⁃ The next group was the school focused on the “traditional” ideas of Confucianism as presented by Confucius, which emphasized a less metaphysical view and was more concerned with the functioning of everyday lives than answering the greater picture. This school is known as the kogaku school.
⁃ During this period, a school of thought known as kokugaku emerged which held the idea of returning to the original “ancient ways” of Shintōism. They wanted to renew the ideas of mono no aware – a sensitivity to or sympathy for the things that constitute the world.

19th-Current Centuries CE – Taisho and Heisei Periods
⁃ A new word was coined during this period that was meant to be a direct translation of the English term “philosophy” – testugaku, comprised of wisdom (tetsu) and learning (gaku).
⁃ Here is when the Western constructs started to influence Japanese philosophers. The first major Japanese philosopher to use the Western style of philosophy was Nishida Kitarō (1870-1945) in his “An Inquiry into the Good” (1911). He introduced a philosophy he called “Nothingness” (mu), which fuzed the ideas of Zen and William James to come to an idea of “pure experience” based on experiential and logical experiences of judgement and action. His ideas inspired the Kyōto school of philosophy which explored the differences and similarities of Western and Eastern philosophical and religious traditions.
⁃ Nishitani Keiji (1900-1990) explored the idea of Nothingness and brought the ideas of Martin Heidegger (who he studied under), which was already arguably similar to Japanese ideas of being and existence.
⁃ Watsuji Tetsurō (1889-1960) disagreed with the ideas of Western individualism as well as Confucian collectivism, and instead posited an ethical idea of “betweenness,” as if each individual exists on a sliding scale of “individual freedom and socially imposed norms.” (http://www.britannica.com/EBchecked/topic/301242/Japanese-philosophy).
⁃ Tanabe Hajime (1885-1962) also found a sliding scale between the universal and particular ideas, feeling that the schools of either ignore the fact of specific species. For instance, the respective schools would emphasize a person’s universal human nature or atomistic individuality. What Tanabe introduced was the idea of a person as an ethnic, national and cultural being, having an individual role as well as a universal role.
⁃ Some modern philosophers that have stuck to the traditional philosophies are Tamaki Kōshirō (1915-1999) and Nakamura Hajime (1911-1999) who follow a Buddhist tradition. Some others, such as Yuasa Yasuo (1925-2005) and Ueda Shizuteru (1926-current) focus on integrating ideas to establish a universal or global perspective rather than monocultural.

The Book of Virtue

“A state is governed through regular means,
A war is conducted through irregular means,
But it is through doing nothing that one seizes the universe.
How do I know this is so?
The more taboos and prohibitions rule,
The poorer the people become.
The more one relies on good tools,
The more disorder rages.
The more ingenious minds there are,
The more frivolous luxury develops.
The more ordinances multiply,
The more bandits swarm.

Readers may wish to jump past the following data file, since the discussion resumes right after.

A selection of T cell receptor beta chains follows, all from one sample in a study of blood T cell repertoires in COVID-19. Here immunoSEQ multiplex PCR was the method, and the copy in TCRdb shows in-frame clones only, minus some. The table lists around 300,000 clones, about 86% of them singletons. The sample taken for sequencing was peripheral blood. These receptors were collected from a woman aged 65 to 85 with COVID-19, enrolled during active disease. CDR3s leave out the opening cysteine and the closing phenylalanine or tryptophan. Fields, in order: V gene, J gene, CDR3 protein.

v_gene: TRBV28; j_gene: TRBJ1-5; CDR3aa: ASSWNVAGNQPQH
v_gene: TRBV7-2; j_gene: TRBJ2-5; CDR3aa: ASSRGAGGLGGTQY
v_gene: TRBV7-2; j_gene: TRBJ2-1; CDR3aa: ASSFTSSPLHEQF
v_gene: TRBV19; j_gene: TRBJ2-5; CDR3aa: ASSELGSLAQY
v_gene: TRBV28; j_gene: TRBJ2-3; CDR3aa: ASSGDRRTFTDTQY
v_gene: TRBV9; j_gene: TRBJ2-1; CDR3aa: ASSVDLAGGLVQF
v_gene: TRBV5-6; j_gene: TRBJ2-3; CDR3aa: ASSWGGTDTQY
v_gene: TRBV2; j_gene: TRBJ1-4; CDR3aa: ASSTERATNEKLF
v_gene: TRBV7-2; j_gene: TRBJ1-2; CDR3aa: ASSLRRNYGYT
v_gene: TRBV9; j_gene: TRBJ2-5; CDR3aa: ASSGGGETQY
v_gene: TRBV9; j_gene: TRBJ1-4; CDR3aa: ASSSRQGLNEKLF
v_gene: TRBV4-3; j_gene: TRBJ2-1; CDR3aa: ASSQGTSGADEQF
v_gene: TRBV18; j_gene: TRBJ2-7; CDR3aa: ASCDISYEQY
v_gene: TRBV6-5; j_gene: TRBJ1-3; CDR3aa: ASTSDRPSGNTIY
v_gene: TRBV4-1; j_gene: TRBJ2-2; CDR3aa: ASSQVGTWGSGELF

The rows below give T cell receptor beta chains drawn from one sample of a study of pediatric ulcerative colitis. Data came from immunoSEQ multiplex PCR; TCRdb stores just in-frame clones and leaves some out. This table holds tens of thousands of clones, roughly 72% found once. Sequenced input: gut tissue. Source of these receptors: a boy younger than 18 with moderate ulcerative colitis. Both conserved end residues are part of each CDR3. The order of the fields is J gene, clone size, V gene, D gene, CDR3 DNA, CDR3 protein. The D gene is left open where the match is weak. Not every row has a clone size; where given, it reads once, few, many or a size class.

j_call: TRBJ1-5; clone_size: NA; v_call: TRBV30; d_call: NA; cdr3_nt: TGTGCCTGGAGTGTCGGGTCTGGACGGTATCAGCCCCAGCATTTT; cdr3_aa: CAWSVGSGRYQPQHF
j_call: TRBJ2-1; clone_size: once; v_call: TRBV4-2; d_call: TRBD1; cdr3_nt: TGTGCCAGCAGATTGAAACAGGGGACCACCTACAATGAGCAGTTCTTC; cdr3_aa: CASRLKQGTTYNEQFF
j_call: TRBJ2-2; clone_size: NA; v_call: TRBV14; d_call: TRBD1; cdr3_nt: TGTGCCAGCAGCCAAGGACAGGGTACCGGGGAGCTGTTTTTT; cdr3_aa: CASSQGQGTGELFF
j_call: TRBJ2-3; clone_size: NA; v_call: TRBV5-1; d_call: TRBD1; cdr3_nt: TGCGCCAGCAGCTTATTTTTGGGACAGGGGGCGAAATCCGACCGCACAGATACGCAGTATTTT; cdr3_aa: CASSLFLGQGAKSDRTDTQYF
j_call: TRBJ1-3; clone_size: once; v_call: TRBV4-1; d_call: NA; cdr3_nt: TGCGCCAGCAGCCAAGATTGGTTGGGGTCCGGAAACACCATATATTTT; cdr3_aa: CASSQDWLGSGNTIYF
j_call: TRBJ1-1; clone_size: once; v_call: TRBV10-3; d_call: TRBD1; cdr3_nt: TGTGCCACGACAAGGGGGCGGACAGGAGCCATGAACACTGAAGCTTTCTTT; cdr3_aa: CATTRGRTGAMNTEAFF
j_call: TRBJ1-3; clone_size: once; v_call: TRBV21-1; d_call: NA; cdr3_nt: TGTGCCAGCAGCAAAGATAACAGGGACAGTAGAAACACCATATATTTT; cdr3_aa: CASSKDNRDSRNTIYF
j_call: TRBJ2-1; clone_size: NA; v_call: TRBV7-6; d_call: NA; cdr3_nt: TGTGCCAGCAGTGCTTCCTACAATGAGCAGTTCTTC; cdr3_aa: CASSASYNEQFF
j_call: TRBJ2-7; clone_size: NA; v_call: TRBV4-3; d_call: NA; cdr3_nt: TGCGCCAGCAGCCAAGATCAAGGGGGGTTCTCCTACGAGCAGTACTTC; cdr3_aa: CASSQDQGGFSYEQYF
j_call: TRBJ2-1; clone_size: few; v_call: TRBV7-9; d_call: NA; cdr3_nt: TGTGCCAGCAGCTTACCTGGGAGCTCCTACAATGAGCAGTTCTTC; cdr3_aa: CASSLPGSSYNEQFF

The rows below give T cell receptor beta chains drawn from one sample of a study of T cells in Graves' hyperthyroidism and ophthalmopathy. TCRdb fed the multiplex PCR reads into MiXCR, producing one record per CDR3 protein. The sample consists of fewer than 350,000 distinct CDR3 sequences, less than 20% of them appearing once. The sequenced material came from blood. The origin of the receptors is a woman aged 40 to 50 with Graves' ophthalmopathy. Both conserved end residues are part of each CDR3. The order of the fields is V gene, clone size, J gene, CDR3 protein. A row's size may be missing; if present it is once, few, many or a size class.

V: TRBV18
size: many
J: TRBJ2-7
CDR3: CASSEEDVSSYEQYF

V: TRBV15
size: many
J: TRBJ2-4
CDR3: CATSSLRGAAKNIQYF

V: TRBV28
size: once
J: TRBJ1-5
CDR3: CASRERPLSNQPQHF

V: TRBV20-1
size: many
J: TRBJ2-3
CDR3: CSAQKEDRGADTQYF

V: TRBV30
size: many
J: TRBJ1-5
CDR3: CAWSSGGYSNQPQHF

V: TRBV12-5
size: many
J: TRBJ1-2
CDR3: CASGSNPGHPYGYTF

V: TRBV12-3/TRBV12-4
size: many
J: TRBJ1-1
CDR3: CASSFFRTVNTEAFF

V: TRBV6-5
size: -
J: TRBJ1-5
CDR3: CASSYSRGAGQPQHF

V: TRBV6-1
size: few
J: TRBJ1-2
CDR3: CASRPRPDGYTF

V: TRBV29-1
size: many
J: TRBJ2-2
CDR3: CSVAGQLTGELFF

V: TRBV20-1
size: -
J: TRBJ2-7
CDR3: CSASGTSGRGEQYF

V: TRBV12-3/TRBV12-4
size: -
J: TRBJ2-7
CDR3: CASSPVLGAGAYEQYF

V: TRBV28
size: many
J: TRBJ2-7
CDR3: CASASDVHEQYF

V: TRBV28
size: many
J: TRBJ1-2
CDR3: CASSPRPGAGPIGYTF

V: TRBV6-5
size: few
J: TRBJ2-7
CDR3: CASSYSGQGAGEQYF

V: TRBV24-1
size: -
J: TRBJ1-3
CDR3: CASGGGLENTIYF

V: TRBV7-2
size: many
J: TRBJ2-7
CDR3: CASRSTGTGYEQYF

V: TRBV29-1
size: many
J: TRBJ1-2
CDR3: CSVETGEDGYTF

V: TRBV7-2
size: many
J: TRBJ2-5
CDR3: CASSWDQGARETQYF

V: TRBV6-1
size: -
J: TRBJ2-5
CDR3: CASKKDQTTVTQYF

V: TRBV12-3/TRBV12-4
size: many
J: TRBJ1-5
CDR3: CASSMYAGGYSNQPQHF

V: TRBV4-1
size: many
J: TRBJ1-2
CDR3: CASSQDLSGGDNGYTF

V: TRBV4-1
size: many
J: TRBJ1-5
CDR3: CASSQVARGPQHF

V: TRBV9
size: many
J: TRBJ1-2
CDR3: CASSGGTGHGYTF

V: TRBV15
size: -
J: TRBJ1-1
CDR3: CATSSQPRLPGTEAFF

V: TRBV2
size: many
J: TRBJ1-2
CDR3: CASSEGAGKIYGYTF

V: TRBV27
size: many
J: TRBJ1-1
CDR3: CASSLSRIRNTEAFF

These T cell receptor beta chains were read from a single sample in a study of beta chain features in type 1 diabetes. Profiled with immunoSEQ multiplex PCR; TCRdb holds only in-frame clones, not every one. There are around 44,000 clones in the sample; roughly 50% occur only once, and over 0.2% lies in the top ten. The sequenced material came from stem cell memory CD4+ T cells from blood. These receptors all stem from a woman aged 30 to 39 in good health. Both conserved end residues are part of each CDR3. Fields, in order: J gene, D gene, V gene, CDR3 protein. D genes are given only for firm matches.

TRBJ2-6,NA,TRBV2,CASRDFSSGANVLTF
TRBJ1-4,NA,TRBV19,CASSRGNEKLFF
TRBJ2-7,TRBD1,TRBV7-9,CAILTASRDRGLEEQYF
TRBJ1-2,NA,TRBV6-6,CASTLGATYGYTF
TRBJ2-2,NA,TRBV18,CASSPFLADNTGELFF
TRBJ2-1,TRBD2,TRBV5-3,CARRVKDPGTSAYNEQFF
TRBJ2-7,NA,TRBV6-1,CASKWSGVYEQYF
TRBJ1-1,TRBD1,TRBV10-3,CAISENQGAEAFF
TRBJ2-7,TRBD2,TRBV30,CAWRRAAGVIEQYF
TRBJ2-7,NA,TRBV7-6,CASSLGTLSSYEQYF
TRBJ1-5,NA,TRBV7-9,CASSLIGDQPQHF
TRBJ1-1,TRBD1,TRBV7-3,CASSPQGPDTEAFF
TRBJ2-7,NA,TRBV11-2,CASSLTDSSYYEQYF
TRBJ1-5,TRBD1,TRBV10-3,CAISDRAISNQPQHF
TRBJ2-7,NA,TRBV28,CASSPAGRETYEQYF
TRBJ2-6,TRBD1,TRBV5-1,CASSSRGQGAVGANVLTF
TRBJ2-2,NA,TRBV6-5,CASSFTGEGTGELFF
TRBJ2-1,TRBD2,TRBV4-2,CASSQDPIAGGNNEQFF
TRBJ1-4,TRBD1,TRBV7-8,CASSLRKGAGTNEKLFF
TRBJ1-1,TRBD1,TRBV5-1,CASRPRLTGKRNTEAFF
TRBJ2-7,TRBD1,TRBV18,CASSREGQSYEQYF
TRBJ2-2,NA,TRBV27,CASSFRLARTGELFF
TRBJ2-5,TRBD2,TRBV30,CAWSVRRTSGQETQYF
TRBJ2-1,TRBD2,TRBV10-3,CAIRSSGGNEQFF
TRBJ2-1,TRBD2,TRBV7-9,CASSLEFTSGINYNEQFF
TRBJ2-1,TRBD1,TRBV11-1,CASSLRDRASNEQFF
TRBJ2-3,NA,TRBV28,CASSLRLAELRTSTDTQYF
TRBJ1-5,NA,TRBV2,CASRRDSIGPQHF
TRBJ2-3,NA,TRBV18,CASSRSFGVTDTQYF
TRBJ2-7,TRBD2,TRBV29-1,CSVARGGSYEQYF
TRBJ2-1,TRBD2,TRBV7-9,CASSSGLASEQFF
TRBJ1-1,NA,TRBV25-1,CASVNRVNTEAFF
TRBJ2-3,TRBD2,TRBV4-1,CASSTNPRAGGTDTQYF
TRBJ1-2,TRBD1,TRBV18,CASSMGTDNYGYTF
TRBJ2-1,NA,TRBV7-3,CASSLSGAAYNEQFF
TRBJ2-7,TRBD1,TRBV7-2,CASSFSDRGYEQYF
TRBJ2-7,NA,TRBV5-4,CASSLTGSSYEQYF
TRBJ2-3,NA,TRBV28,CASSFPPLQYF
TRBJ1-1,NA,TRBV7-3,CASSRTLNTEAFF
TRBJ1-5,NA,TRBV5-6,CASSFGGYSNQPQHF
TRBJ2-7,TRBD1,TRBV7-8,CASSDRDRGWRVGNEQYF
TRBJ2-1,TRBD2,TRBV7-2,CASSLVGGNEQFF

That is why the sage says:
‘I do nothing
And the people improve.
I remain silent
And the people govern themselves.
I undertake nothing
And the people grow rich.
I desire to be without desires,
And the people rediscover simplicity.'”

An old lesson for our world from one of the great Ancients, Lao Tzu.

A Bit On Buddhism and Karma and Rebirth.

I posted this on a Google+ community today, and I thought it was worth sharing here. Original post can be found here.

In no way am I learned in Buddhism, but I happen to have a community about karma and creativity. Here is a bit of my beliefs: Many people think of karma as fate, or determinism. But, really, karma is creative. It is unbounded. The common interpretation is when someone has something bad happen to them, we call it “bad karma.” But this common interpretation of karma is misunderstood. We typically see karma as an uncontrollable factor in our lives, based on past lives. But, the literal translation of karma is “action” – human action. It does not control us. In fact, we control it. When we utilize action (even non-action is a form of action), we are influencing karma. The reason to be compassionate should not be in anticipation of receiving it in return, or being reborn in a better life, but because it’s the right thing to do. Invite into your life what you want to share with others; we are all connected. If any one of us suffers, all the rest of us suffer. Everything you create in your life, every intention, thought, and action, will shape the rest of your creations. In every moment there is rebirth, in every moment there is death. We are always changing. But we are in control of that change. We can be whatever it is we want to be. Be creative with the way you live your life. Be aware of every moment, every thought. Be the witness, but also be the creator.

Rebirth, to me, does not only mean rebirth into a new life after death of this body. Rebirth happens in every moment, every breath, every blink of your eye, and every passing thought. I think on this scale, the Buddha was referring to karma as intention and consequences of action in this lifetime, in this moment and the next. Why put off to the next lifetime what you can do in this one? Karma is creative action/intent/thoughts. Karma is effective now, tomorrow, next week, and next lifetime. Perhaps there is no scientific proof for an afterlife, but there is very logical proof that there is death and birth within yourself and all around you in every moment.